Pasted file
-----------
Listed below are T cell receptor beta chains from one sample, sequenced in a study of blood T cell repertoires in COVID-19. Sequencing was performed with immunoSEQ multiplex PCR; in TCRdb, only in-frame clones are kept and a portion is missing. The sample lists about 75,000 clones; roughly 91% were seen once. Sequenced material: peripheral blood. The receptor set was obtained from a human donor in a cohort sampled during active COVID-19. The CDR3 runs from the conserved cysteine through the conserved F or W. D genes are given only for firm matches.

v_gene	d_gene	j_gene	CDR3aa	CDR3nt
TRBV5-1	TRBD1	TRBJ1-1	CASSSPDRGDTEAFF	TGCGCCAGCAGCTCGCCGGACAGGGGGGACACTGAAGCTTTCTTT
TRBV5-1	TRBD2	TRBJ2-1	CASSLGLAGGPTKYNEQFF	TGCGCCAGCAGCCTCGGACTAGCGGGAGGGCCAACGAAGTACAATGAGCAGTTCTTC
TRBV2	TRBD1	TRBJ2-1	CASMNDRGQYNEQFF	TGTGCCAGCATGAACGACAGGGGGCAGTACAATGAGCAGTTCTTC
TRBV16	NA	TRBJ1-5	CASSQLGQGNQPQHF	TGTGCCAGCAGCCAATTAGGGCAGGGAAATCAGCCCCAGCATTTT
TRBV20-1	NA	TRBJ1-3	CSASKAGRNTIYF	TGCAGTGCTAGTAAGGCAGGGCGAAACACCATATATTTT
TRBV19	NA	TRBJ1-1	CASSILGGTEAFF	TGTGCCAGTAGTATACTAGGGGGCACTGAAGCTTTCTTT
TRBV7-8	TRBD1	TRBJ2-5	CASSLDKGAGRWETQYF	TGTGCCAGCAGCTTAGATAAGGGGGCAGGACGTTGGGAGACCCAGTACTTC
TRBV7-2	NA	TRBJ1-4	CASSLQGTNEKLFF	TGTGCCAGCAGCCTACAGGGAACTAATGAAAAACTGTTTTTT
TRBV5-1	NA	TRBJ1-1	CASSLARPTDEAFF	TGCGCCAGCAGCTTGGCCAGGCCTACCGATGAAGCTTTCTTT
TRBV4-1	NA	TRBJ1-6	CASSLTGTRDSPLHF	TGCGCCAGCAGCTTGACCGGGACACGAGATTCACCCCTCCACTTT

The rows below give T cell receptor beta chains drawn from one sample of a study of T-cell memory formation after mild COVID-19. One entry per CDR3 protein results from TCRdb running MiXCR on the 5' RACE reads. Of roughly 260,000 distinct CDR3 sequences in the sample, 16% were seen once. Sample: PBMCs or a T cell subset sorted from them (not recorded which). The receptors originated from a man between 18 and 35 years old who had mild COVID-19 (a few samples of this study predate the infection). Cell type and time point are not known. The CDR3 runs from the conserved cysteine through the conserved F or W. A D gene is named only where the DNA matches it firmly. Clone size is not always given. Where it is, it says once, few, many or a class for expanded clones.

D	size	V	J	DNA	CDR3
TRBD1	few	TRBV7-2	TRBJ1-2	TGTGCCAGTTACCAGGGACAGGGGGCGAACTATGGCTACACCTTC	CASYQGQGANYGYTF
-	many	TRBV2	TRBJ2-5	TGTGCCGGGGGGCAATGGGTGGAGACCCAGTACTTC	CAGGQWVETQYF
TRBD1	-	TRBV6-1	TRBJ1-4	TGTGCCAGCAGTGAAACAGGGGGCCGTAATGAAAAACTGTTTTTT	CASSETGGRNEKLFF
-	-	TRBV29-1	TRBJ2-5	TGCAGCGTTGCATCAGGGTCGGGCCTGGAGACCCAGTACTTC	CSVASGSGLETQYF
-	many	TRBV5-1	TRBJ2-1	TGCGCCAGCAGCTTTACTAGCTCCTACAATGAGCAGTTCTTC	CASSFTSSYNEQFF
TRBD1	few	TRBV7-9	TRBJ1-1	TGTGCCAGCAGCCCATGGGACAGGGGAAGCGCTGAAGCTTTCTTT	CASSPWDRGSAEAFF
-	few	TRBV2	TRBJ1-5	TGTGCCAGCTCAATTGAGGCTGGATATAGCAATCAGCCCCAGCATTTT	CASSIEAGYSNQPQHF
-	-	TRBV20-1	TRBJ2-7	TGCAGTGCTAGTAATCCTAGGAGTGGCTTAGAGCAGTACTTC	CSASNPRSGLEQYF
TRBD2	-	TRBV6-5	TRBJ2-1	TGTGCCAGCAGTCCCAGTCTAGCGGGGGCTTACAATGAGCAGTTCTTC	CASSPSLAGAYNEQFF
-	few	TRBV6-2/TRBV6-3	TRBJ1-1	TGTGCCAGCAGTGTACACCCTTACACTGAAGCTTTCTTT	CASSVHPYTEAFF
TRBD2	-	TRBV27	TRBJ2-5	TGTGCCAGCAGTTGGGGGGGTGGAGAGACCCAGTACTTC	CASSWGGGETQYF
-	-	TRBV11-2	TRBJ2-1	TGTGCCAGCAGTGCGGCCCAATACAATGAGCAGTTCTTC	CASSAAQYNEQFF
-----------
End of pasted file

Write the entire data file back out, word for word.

Listed below are T cell receptor beta chains from one sample, sequenced in a study of blood T cell repertoires in COVID-19. Sequencing was performed with immunoSEQ multiplex PCR; in TCRdb, only in-frame clones are kept and a portion is missing. The sample lists about 75,000 clones; roughly 91% were seen once. Sequenced material: peripheral blood. The receptor set was obtained from a human donor in a cohort sampled during active COVID-19. The CDR3 runs from the conserved cysteine through the conserved F or W. D genes are given only for firm matches.

v_gene	d_gene	j_gene	CDR3aa	CDR3nt
TRBV5-1	TRBD1	TRBJ1-1	CASSSPDRGDTEAFF	TGCGCCAGCAGCTCGCCGGACAGGGGGGACACTGAAGCTTTCTTT
TRBV5-1	TRBD2	TRBJ2-1	CASSLGLAGGPTKYNEQFF	TGCGCCAGCAGCCTCGGACTAGCGGGAGGGCCAACGAAGTACAATGAGCAGTTCTTC
TRBV2	TRBD1	TRBJ2-1	CASMNDRGQYNEQFF	TGTGCCAGCATGAACGACAGGGGGCAGTACAATGAGCAGTTCTTC
TRBV16	NA	TRBJ1-5	CASSQLGQGNQPQHF	TGTGCCAGCAGCCAATTAGGGCAGGGAAATCAGCCCCAGCATTTT
TRBV20-1	NA	TRBJ1-3	CSASKAGRNTIYF	TGCAGTGCTAGTAAGGCAGGGCGAAACACCATATATTTT
TRBV19	NA	TRBJ1-1	CASSILGGTEAFF	TGTGCCAGTAGTATACTAGGGGGCACTGAAGCTTTCTTT
TRBV7-8	TRBD1	TRBJ2-5	CASSLDKGAGRWETQYF	TGTGCCAGCAGCTTAGATAAGGGGGCAGGACGTTGGGAGACCCAGTACTTC
TRBV7-2	NA	TRBJ1-4	CASSLQGTNEKLFF	TGTGCCAGCAGCCTACAGGGAACTAATGAAAAACTGTTTTTT
TRBV5-1	NA	TRBJ1-1	CASSLARPTDEAFF	TGCGCCAGCAGCTTGGCCAGGCCTACCGATGAAGCTTTCTTT
TRBV4-1	NA	TRBJ1-6	CASSLTGTRDSPLHF	TGCGCCAGCAGCTTGACCGGGACACGAGATTCACCCCTCCACTTT

The rows below give T cell receptor beta chains drawn from one sample of a study of T-cell memory formation after mild COVID-19. One entry per CDR3 protein results from TCRdb running MiXCR on the 5' RACE reads. Of roughly 260,000 distinct CDR3 sequences in the sample, 16% were seen once. Sample: PBMCs or a T cell subset sorted from them (not recorded which). The receptors originated from a man between 18 and 35 years old who had mild COVID-19 (a few samples of this study predate the infection). Cell type and time point are not known. The CDR3 runs from the conserved cysteine through the conserved F or W. A D gene is named only where the DNA matches it firmly. Clone size is not always given. Where it is, it says once, few, many or a class for expanded clones.

D	size	V	J	DNA	CDR3
TRBD1	few	TRBV7-2	TRBJ1-2	TGTGCCAGTTACCAGGGACAGGGGGCGAACTATGGCTACACCTTC	CASYQGQGANYGYTF
-	many	TRBV2	TRBJ2-5	TGTGCCGGGGGGCAATGGGTGGAGACCCAGTACTTC	CAGGQWVETQYF
TRBD1	-	TRBV6-1	TRBJ1-4	TGTGCCAGCAGTGAAACAGGGGGCCGTAATGAAAAACTGTTTTTT	CASSETGGRNEKLFF
-	-	TRBV29-1	TRBJ2-5	TGCAGCGTTGCATCAGGGTCGGGCCTGGAGACCCAGTACTTC	CSVASGSGLETQYF
-	many	TRBV5-1	TRBJ2-1	TGCGCCAGCAGCTTTACTAGCTCCTACAATGAGCAGTTCTTC	CASSFTSSYNEQFF
TRBD1	few	TRBV7-9	TRBJ1-1	TGTGCCAGCAGCCCATGGGACAGGGGAAGCGCTGAAGCTTTCTTT	CASSPWDRGSAEAFF
-	few	TRBV2	TRBJ1-5	TGTGCCAGCTCAATTGAGGCTGGATATAGCAATCAGCCCCAGCATTTT	CASSIEAGYSNQPQHF
-	-	TRBV20-1	TRBJ2-7	TGCAGTGCTAGTAATCCTAGGAGTGGCTTAGAGCAGTACTTC	CSASNPRSGLEQYF
TRBD2	-	TRBV6-5	TRBJ2-1	TGTGCCAGCAGTCCCAGTCTAGCGGGGGCTTACAATGAGCAGTTCTTC	CASSPSLAGAYNEQFF
-	few	TRBV6-2/TRBV6-3	TRBJ1-1	TGTGCCAGCAGTGTACACCCTTACACTGAAGCTTTCTTT	CASSVHPYTEAFF
TRBD2	-	TRBV27	TRBJ2-5	TGTGCCAGCAGTTGGGGGGGTGGAGAGACCCAGTACTTC	CASSWGGGETQYF
-	-	TRBV11-2	TRBJ2-1	TGTGCCAGCAGTGCGGCCCAATACAATGAGCAGTTCTTC	CASSAAQYNEQFF